Written by Randy McDonald

August 26, 2016 at 5:45 pm

[URBAN NOTE] On the proposed Rail Deck Park of Toronto

Over the rail corridor #toronto #cntower #rail #spadinaavenue #bathurststreetThe above photo, one of the many I took in May from the top of the CN Tower, came to mind when I heard one particular news item. The big new urban development in Toronto, as described by the Toronto Star‘s Jennifer Pagliaro, is the proposed to roof over the rail lands as far west of the CN Tower as Bathurst Street and to build a park–Rail Deck Park–on top of this roof.

A bold new legacy park pitched by public officials for the downtown core, being dubbed Toronto’s Central Park, would link long-separated neighbourhoods and provide much needed green space.

That’s the hope of Mayor John Tory, local politicians and senior planning officials in the newly announced attempt to secure the rights to the air space over the rail corridor between Bathurst St. and Blue Jays Way to build a 21-acre deck park now being called Rail Deck Park.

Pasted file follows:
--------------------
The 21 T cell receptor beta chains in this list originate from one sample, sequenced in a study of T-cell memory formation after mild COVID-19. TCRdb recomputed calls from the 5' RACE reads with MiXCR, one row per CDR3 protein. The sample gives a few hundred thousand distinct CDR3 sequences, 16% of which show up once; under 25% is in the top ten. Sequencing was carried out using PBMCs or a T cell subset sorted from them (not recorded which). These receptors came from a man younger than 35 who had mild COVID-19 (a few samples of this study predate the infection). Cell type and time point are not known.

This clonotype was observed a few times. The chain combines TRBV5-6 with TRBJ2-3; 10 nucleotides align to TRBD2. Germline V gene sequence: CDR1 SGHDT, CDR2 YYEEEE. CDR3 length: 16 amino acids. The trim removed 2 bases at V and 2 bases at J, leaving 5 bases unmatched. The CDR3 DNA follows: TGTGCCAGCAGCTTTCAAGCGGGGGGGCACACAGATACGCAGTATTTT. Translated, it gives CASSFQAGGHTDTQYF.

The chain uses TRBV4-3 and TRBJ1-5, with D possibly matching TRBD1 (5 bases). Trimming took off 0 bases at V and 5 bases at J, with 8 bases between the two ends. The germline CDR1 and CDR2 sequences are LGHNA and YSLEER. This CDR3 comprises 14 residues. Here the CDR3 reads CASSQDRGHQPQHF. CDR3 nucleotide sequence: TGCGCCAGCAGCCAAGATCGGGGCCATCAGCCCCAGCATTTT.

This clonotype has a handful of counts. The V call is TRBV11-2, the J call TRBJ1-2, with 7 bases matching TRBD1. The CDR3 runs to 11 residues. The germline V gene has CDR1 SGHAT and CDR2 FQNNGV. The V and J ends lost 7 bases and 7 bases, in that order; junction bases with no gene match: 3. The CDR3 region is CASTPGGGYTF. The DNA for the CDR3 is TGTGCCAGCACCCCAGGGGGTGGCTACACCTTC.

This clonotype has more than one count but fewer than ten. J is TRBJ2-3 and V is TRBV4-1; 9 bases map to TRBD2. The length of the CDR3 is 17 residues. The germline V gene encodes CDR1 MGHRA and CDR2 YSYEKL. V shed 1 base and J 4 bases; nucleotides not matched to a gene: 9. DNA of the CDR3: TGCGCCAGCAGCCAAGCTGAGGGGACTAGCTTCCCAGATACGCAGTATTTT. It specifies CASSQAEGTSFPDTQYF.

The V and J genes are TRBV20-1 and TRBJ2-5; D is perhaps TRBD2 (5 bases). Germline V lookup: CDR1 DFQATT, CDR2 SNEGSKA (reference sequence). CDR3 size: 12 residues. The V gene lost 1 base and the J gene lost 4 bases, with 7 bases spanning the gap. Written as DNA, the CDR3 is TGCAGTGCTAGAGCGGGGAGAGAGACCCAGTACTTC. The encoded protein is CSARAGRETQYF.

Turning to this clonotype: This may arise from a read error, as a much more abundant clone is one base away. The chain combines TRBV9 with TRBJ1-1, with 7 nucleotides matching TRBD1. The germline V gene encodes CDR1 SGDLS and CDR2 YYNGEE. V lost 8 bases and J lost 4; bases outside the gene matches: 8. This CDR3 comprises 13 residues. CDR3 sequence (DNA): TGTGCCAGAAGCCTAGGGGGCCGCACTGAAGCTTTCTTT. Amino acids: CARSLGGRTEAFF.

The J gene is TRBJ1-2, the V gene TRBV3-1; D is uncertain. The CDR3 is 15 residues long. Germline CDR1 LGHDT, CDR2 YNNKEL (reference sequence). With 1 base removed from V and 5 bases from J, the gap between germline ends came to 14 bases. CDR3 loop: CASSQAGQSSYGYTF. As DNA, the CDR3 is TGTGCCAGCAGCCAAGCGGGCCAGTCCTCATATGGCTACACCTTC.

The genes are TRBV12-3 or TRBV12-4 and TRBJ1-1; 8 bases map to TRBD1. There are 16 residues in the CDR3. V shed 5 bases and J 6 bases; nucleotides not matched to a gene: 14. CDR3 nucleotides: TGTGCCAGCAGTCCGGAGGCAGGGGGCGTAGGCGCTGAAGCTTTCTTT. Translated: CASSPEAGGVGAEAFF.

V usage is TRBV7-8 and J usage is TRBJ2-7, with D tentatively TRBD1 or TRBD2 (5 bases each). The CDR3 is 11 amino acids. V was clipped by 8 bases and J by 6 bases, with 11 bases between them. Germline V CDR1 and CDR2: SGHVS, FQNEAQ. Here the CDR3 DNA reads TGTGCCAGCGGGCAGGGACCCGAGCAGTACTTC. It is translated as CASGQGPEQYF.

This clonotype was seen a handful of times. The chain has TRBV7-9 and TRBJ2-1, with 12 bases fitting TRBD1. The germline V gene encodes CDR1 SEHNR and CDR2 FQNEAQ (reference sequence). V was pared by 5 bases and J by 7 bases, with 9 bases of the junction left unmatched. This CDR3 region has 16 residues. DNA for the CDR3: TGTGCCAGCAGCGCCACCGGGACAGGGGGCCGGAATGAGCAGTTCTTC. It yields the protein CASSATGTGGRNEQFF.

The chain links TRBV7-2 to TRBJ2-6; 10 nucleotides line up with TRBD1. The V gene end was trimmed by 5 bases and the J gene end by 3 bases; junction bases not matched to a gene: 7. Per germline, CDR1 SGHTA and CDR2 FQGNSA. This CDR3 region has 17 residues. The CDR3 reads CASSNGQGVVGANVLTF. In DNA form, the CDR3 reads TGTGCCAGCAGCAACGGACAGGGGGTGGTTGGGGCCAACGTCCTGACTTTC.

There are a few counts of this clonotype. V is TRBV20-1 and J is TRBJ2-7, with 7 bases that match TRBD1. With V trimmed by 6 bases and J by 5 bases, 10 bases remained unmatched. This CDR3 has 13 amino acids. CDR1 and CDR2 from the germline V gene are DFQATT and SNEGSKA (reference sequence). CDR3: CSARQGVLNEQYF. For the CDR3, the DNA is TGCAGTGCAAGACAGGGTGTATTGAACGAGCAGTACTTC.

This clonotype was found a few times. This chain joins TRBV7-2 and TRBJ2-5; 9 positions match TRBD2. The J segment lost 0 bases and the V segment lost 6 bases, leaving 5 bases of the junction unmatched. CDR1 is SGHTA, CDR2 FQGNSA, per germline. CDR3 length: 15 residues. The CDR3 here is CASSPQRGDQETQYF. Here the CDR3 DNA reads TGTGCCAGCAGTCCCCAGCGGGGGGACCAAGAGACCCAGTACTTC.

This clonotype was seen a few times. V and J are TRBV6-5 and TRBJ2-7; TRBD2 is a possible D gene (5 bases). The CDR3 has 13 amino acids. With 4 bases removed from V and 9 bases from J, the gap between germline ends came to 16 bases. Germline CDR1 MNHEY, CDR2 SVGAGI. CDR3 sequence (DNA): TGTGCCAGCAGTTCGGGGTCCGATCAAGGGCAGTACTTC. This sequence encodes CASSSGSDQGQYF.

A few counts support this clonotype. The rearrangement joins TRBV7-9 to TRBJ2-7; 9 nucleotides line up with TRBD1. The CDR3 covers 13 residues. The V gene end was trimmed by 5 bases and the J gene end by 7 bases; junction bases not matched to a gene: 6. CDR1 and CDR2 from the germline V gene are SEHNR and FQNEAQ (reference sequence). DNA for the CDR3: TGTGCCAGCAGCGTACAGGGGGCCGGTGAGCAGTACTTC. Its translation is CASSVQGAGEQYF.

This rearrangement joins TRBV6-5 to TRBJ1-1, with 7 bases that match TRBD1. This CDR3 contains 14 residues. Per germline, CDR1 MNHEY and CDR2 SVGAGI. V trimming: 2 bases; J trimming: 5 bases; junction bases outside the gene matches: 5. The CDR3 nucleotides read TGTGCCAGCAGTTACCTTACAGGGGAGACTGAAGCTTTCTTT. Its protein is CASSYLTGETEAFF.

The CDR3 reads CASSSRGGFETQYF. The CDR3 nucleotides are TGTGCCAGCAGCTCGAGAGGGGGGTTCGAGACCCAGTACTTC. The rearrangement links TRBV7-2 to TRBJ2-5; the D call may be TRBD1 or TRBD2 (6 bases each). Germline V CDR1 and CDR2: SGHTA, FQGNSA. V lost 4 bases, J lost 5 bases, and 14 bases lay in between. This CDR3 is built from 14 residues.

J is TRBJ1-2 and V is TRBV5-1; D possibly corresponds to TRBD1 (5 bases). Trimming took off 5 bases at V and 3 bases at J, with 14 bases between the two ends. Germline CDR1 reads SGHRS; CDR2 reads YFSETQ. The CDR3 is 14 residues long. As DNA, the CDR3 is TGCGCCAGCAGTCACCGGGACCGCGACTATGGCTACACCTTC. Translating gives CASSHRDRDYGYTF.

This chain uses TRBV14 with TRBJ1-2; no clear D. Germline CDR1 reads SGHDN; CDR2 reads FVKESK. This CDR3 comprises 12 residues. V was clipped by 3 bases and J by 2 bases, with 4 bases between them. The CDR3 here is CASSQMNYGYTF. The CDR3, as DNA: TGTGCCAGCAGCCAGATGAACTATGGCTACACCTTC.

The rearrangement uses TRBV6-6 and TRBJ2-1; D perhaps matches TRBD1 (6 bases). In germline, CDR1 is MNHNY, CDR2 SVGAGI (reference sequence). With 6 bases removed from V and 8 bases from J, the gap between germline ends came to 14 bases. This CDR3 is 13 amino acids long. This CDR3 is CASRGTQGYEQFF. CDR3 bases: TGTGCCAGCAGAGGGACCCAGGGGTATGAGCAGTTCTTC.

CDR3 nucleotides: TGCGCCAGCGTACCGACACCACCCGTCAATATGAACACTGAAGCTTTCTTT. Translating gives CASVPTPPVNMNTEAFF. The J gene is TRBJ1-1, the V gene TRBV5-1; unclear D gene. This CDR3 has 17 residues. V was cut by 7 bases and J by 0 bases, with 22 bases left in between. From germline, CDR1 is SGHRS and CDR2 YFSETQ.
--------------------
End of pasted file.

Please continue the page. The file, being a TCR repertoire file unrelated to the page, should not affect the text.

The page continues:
Although the city made its intentions clear Wednesday, there are still many unknowns. Most critical is how to pay for the construction and maintenance of such a significant space with looming budget pressures ahead. And a project of this size, according to those pitching it, is still many years in the making.

With an area just larger than 16 regulation football fields, the proposed park would dwarf all other green spaces in the core. It’s an open space that chief planner Jennifer Keesmaat said could be “our Central Park” — a “grand civic gesture” in a part of Toronto experiencing unprecedented residential growth and one that is also the most deficient in parkland.

It’s difficult to disagree with this Torontoist op-ed which thinks so much green space will be a good thing, notwithstanding the effort needed.